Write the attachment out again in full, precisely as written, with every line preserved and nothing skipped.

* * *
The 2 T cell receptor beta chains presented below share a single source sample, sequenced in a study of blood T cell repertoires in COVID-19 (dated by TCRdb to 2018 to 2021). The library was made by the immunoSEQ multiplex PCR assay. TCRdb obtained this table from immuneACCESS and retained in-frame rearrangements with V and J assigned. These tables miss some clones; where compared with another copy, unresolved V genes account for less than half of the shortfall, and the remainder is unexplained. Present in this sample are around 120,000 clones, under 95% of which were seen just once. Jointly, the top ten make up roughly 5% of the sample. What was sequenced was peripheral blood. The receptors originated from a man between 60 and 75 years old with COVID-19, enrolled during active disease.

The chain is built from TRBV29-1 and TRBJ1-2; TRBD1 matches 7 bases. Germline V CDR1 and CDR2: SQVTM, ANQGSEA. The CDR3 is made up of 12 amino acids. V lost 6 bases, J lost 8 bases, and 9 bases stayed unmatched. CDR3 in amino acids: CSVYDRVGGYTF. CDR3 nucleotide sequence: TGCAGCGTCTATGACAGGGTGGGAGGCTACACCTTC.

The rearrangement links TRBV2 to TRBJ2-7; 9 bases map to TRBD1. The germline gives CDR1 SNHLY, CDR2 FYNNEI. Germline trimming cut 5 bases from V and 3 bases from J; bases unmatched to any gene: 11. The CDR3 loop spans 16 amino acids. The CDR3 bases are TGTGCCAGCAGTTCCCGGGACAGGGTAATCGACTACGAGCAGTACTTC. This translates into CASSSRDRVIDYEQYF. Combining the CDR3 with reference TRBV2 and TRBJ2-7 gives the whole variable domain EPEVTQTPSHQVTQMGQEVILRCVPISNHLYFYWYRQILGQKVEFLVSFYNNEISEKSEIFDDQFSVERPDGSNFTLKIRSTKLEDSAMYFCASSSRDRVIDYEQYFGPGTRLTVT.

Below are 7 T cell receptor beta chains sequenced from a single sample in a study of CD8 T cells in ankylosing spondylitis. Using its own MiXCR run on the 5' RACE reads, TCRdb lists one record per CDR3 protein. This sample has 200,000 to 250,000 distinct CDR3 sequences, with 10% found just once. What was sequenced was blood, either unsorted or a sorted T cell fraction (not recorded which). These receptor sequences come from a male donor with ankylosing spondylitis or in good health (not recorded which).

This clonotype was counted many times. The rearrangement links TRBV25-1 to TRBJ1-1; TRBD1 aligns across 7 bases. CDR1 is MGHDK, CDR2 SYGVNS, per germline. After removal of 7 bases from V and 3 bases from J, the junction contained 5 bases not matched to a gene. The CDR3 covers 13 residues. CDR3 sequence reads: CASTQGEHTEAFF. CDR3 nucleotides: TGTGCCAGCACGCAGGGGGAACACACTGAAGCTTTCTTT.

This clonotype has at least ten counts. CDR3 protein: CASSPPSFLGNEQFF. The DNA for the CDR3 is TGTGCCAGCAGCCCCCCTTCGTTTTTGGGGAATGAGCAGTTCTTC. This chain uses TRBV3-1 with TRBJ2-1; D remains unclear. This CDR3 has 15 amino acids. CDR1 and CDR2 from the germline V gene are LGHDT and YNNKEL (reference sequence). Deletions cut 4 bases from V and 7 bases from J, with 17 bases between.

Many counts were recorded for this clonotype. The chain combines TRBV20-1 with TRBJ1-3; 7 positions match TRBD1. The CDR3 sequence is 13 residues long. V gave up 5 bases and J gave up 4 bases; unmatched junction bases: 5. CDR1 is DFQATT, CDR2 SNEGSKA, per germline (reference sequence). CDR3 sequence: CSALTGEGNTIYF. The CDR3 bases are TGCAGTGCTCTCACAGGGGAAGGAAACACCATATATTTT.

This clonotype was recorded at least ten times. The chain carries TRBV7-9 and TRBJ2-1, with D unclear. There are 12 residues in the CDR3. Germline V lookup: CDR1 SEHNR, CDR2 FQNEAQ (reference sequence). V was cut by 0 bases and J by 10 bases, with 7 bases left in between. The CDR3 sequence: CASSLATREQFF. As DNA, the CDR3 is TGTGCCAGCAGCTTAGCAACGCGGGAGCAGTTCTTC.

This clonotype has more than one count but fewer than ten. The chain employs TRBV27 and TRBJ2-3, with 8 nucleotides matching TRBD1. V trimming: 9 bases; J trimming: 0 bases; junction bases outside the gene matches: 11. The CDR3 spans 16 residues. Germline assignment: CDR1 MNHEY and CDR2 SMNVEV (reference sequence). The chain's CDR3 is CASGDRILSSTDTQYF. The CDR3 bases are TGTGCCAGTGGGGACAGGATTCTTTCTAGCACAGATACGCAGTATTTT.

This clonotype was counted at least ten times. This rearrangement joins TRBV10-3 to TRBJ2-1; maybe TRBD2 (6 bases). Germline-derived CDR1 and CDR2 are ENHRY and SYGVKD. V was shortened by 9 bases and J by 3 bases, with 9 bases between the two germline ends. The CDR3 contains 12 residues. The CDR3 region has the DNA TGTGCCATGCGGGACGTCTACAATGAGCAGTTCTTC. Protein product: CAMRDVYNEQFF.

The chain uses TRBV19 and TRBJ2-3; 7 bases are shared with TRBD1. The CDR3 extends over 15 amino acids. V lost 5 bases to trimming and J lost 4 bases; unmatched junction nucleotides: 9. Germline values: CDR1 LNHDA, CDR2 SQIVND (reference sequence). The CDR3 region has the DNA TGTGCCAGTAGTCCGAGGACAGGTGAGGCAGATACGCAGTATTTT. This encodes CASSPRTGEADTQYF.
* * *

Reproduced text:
The 2 T cell receptor beta chains presented below share a single source sample, sequenced in a study of blood T cell repertoires in COVID-19 (dated by TCRdb to 2018 to 2021). The library was made by the immunoSEQ multiplex PCR assay. TCRdb obtained this table from immuneACCESS and retained in-frame rearrangements with V and J assigned. These tables miss some clones; where compared with another copy, unresolved V genes account for less than half of the shortfall, and the remainder is unexplained. Present in this sample are around 120,000 clones, under 95% of which were seen just once. Jointly, the top ten make up roughly 5% of the sample. What was sequenced was peripheral blood. The receptors originated from a man between 60 and 75 years old with COVID-19, enrolled during active disease.

The chain is built from TRBV29-1 and TRBJ1-2; TRBD1 matches 7 bases. Germline V CDR1 and CDR2: SQVTM, ANQGSEA. The CDR3 is made up of 12 amino acids. V lost 6 bases, J lost 8 bases, and 9 bases stayed unmatched. CDR3 in amino acids: CSVYDRVGGYTF. CDR3 nucleotide sequence: TGCAGCGTCTATGACAGGGTGGGAGGCTACACCTTC.

The rearrangement links TRBV2 to TRBJ2-7; 9 bases map to TRBD1. The germline gives CDR1 SNHLY, CDR2 FYNNEI. Germline trimming cut 5 bases from V and 3 bases from J; bases unmatched to any gene: 11. The CDR3 loop spans 16 amino acids. The CDR3 bases are TGTGCCAGCAGTTCCCGGGACAGGGTAATCGACTACGAGCAGTACTTC. This translates into CASSSRDRVIDYEQYF. Combining the CDR3 with reference TRBV2 and TRBJ2-7 gives the whole variable domain EPEVTQTPSHQVTQMGQEVILRCVPISNHLYFYWYRQILGQKVEFLVSFYNNEISEKSEIFDDQFSVERPDGSNFTLKIRSTKLEDSAMYFCASSSRDRVIDYEQYFGPGTRLTVT.

Below are 7 T cell receptor beta chains sequenced from a single sample in a study of CD8 T cells in ankylosing spondylitis. Using its own MiXCR run on the 5' RACE reads, TCRdb lists one record per CDR3 protein. This sample has 200,000 to 250,000 distinct CDR3 sequences, with 10% found just once. What was sequenced was blood, either unsorted or a sorted T cell fraction (not recorded which). These receptor sequences come from a male donor with ankylosing spondylitis or in good health (not recorded which).

This clonotype was counted many times. The rearrangement links TRBV25-1 to TRBJ1-1; TRBD1 aligns across 7 bases. CDR1 is MGHDK, CDR2 SYGVNS, per germline. After removal of 7 bases from V and 3 bases from J, the junction contained 5 bases not matched to a gene. The CDR3 covers 13 residues. CDR3 sequence reads: CASTQGEHTEAFF. CDR3 nucleotides: TGTGCCAGCACGCAGGGGGAACACACTGAAGCTTTCTTT.

This clonotype has at least ten counts. CDR3 protein: CASSPPSFLGNEQFF. The DNA for the CDR3 is TGTGCCAGCAGCCCCCCTTCGTTTTTGGGGAATGAGCAGTTCTTC. This chain uses TRBV3-1 with TRBJ2-1; D remains unclear. This CDR3 has 15 amino acids. CDR1 and CDR2 from the germline V gene are LGHDT and YNNKEL (reference sequence). Deletions cut 4 bases from V and 7 bases from J, with 17 bases between.

Many counts were recorded for this clonotype. The chain combines TRBV20-1 with TRBJ1-3; 7 positions match TRBD1. The CDR3 sequence is 13 residues long. V gave up 5 bases and J gave up 4 bases; unmatched junction bases: 5. CDR1 is DFQATT, CDR2 SNEGSKA, per germline (reference sequence). CDR3 sequence: CSALTGEGNTIYF. The CDR3 bases are TGCAGTGCTCTCACAGGGGAAGGAAACACCATATATTTT.

This clonotype was recorded at least ten times. The chain carries TRBV7-9 and TRBJ2-1, with D unclear. There are 12 residues in the CDR3. Germline V lookup: CDR1 SEHNR, CDR2 FQNEAQ (reference sequence). V was cut by 0 bases and J by 10 bases, with 7 bases left in between. The CDR3 sequence: CASSLATREQFF. As DNA, the CDR3 is TGTGCCAGCAGCTTAGCAACGCGGGAGCAGTTCTTC.

This clonotype has more than one count but fewer than ten. The chain employs TRBV27 and TRBJ2-3, with 8 nucleotides matching TRBD1. V trimming: 9 bases; J trimming: 0 bases; junction bases outside the gene matches: 11. The CDR3 spans 16 residues. Germline assignment: CDR1 MNHEY and CDR2 SMNVEV (reference sequence). The chain's CDR3 is CASGDRILSSTDTQYF. The CDR3 bases are TGTGCCAGTGGGGACAGGATTCTTTCTAGCACAGATACGCAGTATTTT.

This clonotype was counted at least ten times. This rearrangement joins TRBV10-3 to TRBJ2-1; maybe TRBD2 (6 bases). Germline-derived CDR1 and CDR2 are ENHRY and SYGVKD. V was shortened by 9 bases and J by 3 bases, with 9 bases between the two germline ends. The CDR3 contains 12 residues. The CDR3 region has the DNA TGTGCCATGCGGGACGTCTACAATGAGCAGTTCTTC. Protein product: CAMRDVYNEQFF.

The chain uses TRBV19 and TRBJ2-3; 7 bases are shared with TRBD1. The CDR3 extends over 15 amino acids. V lost 5 bases to trimming and J lost 4 bases; unmatched junction nucleotides: 9. Germline values: CDR1 LNHDA, CDR2 SQIVND (reference sequence). The CDR3 region has the DNA TGTGCCAGTAGTCCGAGGACAGGTGAGGCAGATACGCAGTATTTT. This encodes CASSPRTGEADTQYF.